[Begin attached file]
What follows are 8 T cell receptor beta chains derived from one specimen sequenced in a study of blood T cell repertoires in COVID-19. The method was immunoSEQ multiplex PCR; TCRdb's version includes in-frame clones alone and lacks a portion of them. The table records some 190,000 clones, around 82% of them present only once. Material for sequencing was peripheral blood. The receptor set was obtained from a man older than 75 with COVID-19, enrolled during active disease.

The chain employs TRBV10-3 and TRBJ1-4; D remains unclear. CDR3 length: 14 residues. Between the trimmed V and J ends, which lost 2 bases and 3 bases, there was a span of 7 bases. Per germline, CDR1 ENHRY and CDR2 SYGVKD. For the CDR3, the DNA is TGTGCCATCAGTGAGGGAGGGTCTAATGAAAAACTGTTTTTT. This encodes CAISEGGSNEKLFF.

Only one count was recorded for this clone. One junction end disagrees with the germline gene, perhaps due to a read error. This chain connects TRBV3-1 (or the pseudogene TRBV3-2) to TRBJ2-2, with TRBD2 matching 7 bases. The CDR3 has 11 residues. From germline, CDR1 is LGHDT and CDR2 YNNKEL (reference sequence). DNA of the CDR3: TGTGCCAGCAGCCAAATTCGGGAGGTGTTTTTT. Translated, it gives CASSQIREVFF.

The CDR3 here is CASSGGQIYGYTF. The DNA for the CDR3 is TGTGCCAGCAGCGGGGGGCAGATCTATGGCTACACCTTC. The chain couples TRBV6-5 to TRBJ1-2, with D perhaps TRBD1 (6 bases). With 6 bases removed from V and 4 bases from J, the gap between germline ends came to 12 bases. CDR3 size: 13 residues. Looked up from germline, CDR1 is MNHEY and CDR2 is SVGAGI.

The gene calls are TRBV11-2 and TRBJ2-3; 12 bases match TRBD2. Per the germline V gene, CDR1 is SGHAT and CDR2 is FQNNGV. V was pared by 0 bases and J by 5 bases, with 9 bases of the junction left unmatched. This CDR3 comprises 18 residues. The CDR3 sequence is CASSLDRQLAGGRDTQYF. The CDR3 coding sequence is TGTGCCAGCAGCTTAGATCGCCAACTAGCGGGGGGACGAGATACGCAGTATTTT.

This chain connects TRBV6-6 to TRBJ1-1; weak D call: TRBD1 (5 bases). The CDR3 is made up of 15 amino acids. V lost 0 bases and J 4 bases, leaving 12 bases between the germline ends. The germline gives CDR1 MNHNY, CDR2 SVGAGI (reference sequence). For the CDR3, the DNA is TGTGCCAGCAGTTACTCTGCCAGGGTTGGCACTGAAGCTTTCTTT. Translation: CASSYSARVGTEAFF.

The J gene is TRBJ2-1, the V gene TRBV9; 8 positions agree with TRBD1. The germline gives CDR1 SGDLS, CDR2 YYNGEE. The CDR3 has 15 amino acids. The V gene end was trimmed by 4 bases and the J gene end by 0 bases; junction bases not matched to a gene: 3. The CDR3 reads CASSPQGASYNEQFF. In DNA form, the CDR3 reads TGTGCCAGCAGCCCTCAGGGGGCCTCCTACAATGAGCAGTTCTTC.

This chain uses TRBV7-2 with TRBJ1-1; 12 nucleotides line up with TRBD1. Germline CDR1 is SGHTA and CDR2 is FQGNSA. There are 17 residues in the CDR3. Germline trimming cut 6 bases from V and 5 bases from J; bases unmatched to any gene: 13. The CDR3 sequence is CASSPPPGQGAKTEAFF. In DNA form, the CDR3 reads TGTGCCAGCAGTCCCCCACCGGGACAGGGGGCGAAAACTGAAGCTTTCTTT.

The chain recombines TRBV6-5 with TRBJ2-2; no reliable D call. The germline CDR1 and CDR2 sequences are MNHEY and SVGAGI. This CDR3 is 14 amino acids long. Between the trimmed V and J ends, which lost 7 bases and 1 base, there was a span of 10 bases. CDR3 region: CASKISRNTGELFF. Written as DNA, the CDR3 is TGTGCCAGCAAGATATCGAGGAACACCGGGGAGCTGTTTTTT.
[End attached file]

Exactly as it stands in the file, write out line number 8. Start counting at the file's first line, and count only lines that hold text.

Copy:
This chain uses TRBV7-2 with TRBJ1-1; 12 nucleotides line up with TRBD1. Germline CDR1 is SGHTA and CDR2 is FQGNSA. There are 17 residues in the CDR3. Germline trimming cut 6 bases from V and 5 bases from J; bases unmatched to any gene: 13. The CDR3 sequence is CASSPPPGQGAKTEAFF. In DNA form, the CDR3 reads TGTGCCAGCAGTCCCCCACCGGGACAGGGGGCGAAAACTGAAGCTTTCTTT.